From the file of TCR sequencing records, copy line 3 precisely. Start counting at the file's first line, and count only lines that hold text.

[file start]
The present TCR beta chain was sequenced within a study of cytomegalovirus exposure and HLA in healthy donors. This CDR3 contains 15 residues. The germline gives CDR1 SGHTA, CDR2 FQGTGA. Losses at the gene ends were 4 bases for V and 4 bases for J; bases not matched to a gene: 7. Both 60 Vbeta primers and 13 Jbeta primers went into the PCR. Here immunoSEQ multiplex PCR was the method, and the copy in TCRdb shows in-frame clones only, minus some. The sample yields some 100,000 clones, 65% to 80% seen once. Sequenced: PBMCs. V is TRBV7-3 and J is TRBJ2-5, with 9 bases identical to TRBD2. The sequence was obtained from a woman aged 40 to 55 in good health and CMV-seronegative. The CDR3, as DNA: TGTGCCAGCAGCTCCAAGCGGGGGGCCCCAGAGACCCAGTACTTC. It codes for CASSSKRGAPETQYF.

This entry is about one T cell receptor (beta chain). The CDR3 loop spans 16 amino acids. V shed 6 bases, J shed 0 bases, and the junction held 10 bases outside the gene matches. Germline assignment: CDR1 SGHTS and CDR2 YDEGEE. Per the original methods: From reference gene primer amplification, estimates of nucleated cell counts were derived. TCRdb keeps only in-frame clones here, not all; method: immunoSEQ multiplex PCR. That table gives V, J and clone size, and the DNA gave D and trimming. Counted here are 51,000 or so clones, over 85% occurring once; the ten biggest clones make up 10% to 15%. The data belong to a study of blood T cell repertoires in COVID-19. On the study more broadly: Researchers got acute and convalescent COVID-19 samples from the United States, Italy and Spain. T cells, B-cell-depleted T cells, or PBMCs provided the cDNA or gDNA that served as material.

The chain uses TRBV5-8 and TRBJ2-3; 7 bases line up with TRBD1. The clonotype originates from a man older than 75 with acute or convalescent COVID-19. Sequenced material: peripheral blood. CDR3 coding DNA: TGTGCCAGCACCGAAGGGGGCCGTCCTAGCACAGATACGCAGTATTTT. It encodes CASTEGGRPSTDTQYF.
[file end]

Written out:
The chain uses TRBV5-8 and TRBJ2-3; 7 bases line up with TRBD1. The clonotype originates from a man older than 75 with acute or convalescent COVID-19. Sequenced material: peripheral blood. CDR3 coding DNA: TGTGCCAGCACCGAAGGGGGCCGTCCTAGCACAGATACGCAGTATTTT. It encodes CASTEGGRPSTDTQYF.